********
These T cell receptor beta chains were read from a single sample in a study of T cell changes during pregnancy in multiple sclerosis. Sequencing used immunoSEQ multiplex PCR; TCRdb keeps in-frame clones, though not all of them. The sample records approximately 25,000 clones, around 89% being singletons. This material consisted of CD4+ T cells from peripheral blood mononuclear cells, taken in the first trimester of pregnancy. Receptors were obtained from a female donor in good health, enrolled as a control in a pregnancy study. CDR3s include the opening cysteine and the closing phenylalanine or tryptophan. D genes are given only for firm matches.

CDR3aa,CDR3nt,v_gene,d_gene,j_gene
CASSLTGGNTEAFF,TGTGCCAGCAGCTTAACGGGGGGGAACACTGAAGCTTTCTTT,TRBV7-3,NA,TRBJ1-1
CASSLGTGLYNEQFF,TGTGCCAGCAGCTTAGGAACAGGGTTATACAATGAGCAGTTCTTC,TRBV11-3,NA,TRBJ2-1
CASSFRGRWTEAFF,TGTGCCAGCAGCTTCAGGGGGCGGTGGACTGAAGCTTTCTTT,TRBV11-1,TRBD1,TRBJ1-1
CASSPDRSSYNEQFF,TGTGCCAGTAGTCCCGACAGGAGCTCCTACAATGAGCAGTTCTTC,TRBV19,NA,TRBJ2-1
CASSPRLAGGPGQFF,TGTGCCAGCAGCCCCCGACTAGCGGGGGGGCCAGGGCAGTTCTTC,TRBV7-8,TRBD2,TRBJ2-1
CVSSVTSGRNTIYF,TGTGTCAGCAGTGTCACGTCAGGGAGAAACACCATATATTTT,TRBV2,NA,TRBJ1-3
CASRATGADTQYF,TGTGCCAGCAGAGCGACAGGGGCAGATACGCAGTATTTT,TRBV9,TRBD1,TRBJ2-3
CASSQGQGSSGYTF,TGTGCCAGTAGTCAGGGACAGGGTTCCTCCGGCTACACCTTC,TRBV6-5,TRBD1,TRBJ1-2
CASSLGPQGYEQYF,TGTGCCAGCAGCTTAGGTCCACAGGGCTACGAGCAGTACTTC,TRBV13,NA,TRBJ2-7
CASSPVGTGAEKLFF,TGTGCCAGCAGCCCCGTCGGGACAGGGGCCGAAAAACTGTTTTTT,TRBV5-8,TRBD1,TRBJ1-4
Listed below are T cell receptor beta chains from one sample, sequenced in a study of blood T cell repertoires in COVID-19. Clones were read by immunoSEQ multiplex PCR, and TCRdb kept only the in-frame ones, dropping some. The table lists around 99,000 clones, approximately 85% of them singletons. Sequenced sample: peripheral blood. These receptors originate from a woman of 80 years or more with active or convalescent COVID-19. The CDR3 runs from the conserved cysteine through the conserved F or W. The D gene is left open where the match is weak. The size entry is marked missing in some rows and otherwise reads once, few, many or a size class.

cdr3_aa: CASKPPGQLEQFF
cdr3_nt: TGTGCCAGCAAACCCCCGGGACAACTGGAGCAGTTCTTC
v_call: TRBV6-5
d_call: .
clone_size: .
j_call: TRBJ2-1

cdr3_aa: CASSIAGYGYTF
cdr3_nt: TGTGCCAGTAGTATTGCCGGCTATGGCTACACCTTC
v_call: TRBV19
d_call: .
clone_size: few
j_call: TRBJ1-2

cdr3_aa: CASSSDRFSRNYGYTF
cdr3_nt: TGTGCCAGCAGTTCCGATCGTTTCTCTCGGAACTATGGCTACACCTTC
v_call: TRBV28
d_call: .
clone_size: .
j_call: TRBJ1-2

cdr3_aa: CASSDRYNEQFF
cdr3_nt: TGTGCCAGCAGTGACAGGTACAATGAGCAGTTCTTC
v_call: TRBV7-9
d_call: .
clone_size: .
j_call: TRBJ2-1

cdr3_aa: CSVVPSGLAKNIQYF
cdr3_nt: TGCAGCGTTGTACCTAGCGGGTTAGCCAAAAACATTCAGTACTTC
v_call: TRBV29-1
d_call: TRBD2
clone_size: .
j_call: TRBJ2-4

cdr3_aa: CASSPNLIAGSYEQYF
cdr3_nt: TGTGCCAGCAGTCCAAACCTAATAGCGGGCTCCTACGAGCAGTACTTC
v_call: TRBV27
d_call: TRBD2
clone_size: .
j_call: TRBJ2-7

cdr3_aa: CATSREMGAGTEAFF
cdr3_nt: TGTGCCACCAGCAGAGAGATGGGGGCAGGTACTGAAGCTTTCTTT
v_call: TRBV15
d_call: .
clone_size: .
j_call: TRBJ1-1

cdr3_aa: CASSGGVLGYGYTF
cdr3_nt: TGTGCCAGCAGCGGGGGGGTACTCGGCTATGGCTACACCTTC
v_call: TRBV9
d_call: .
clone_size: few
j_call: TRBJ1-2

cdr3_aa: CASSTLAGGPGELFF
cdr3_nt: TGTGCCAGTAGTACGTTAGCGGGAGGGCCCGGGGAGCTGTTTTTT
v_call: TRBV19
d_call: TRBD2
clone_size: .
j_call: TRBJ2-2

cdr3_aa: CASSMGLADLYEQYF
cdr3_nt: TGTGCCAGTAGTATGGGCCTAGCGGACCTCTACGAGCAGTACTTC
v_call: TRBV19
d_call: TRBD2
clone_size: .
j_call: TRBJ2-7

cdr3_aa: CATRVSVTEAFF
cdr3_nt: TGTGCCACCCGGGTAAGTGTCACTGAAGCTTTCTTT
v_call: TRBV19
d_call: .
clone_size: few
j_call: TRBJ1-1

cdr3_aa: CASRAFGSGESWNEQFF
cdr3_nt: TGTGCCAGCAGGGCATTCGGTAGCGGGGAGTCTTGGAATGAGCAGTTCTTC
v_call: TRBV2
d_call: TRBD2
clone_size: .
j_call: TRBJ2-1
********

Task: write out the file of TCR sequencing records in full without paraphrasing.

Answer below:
These T cell receptor beta chains were read from a single sample in a study of T cell changes during pregnancy in multiple sclerosis. Sequencing used immunoSEQ multiplex PCR; TCRdb keeps in-frame clones, though not all of them. The sample records approximately 25,000 clones, around 89% being singletons. This material consisted of CD4+ T cells from peripheral blood mononuclear cells, taken in the first trimester of pregnancy. Receptors were obtained from a female donor in good health, enrolled as a control in a pregnancy study. CDR3s include the opening cysteine and the closing phenylalanine or tryptophan. D genes are given only for firm matches.

CDR3aa,CDR3nt,v_gene,d_gene,j_gene
CASSLTGGNTEAFF,TGTGCCAGCAGCTTAACGGGGGGGAACACTGAAGCTTTCTTT,TRBV7-3,NA,TRBJ1-1
CASSLGTGLYNEQFF,TGTGCCAGCAGCTTAGGAACAGGGTTATACAATGAGCAGTTCTTC,TRBV11-3,NA,TRBJ2-1
CASSFRGRWTEAFF,TGTGCCAGCAGCTTCAGGGGGCGGTGGACTGAAGCTTTCTTT,TRBV11-1,TRBD1,TRBJ1-1
CASSPDRSSYNEQFF,TGTGCCAGTAGTCCCGACAGGAGCTCCTACAATGAGCAGTTCTTC,TRBV19,NA,TRBJ2-1
CASSPRLAGGPGQFF,TGTGCCAGCAGCCCCCGACTAGCGGGGGGGCCAGGGCAGTTCTTC,TRBV7-8,TRBD2,TRBJ2-1
CVSSVTSGRNTIYF,TGTGTCAGCAGTGTCACGTCAGGGAGAAACACCATATATTTT,TRBV2,NA,TRBJ1-3
CASRATGADTQYF,TGTGCCAGCAGAGCGACAGGGGCAGATACGCAGTATTTT,TRBV9,TRBD1,TRBJ2-3
CASSQGQGSSGYTF,TGTGCCAGTAGTCAGGGACAGGGTTCCTCCGGCTACACCTTC,TRBV6-5,TRBD1,TRBJ1-2
CASSLGPQGYEQYF,TGTGCCAGCAGCTTAGGTCCACAGGGCTACGAGCAGTACTTC,TRBV13,NA,TRBJ2-7
CASSPVGTGAEKLFF,TGTGCCAGCAGCCCCGTCGGGACAGGGGCCGAAAAACTGTTTTTT,TRBV5-8,TRBD1,TRBJ1-4
Listed below are T cell receptor beta chains from one sample, sequenced in a study of blood T cell repertoires in COVID-19. Clones were read by immunoSEQ multiplex PCR, and TCRdb kept only the in-frame ones, dropping some. The table lists around 99,000 clones, approximately 85% of them singletons. Sequenced sample: peripheral blood. These receptors originate from a woman of 80 years or more with active or convalescent COVID-19. The CDR3 runs from the conserved cysteine through the conserved F or W. The D gene is left open where the match is weak. The size entry is marked missing in some rows and otherwise reads once, few, many or a size class.

cdr3_aa: CASKPPGQLEQFF
cdr3_nt: TGTGCCAGCAAACCCCCGGGACAACTGGAGCAGTTCTTC
v_call: TRBV6-5
d_call: .
clone_size: .
j_call: TRBJ2-1

cdr3_aa: CASSIAGYGYTF
cdr3_nt: TGTGCCAGTAGTATTGCCGGCTATGGCTACACCTTC
v_call: TRBV19
d_call: .
clone_size: few
j_call: TRBJ1-2

cdr3_aa: CASSSDRFSRNYGYTF
cdr3_nt: TGTGCCAGCAGTTCCGATCGTTTCTCTCGGAACTATGGCTACACCTTC
v_call: TRBV28
d_call: .
clone_size: .
j_call: TRBJ1-2

cdr3_aa: CASSDRYNEQFF
cdr3_nt: TGTGCCAGCAGTGACAGGTACAATGAGCAGTTCTTC
v_call: TRBV7-9
d_call: .
clone_size: .
j_call: TRBJ2-1

cdr3_aa: CSVVPSGLAKNIQYF
cdr3_nt: TGCAGCGTTGTACCTAGCGGGTTAGCCAAAAACATTCAGTACTTC
v_call: TRBV29-1
d_call: TRBD2
clone_size: .
j_call: TRBJ2-4

cdr3_aa: CASSPNLIAGSYEQYF
cdr3_nt: TGTGCCAGCAGTCCAAACCTAATAGCGGGCTCCTACGAGCAGTACTTC
v_call: TRBV27
d_call: TRBD2
clone_size: .
j_call: TRBJ2-7

cdr3_aa: CATSREMGAGTEAFF
cdr3_nt: TGTGCCACCAGCAGAGAGATGGGGGCAGGTACTGAAGCTTTCTTT
v_call: TRBV15
d_call: .
clone_size: .
j_call: TRBJ1-1

cdr3_aa: CASSGGVLGYGYTF
cdr3_nt: TGTGCCAGCAGCGGGGGGGTACTCGGCTATGGCTACACCTTC
v_call: TRBV9
d_call: .
clone_size: few
j_call: TRBJ1-2

cdr3_aa: CASSTLAGGPGELFF
cdr3_nt: TGTGCCAGTAGTACGTTAGCGGGAGGGCCCGGGGAGCTGTTTTTT
v_call: TRBV19
d_call: TRBD2
clone_size: .
j_call: TRBJ2-2

cdr3_aa: CASSMGLADLYEQYF
cdr3_nt: TGTGCCAGTAGTATGGGCCTAGCGGACCTCTACGAGCAGTACTTC
v_call: TRBV19
d_call: TRBD2
clone_size: .
j_call: TRBJ2-7

cdr3_aa: CATRVSVTEAFF
cdr3_nt: TGTGCCACCCGGGTAAGTGTCACTGAAGCTTTCTTT
v_call: TRBV19
d_call: .
clone_size: few
j_call: TRBJ1-1

cdr3_aa: CASRAFGSGESWNEQFF
cdr3_nt: TGTGCCAGCAGGGCATTCGGTAGCGGGGAGTCTTGGAATGAGCAGTTCTTC
v_call: TRBV2
d_call: TRBD2
clone_size: .
j_call: TRBJ2-1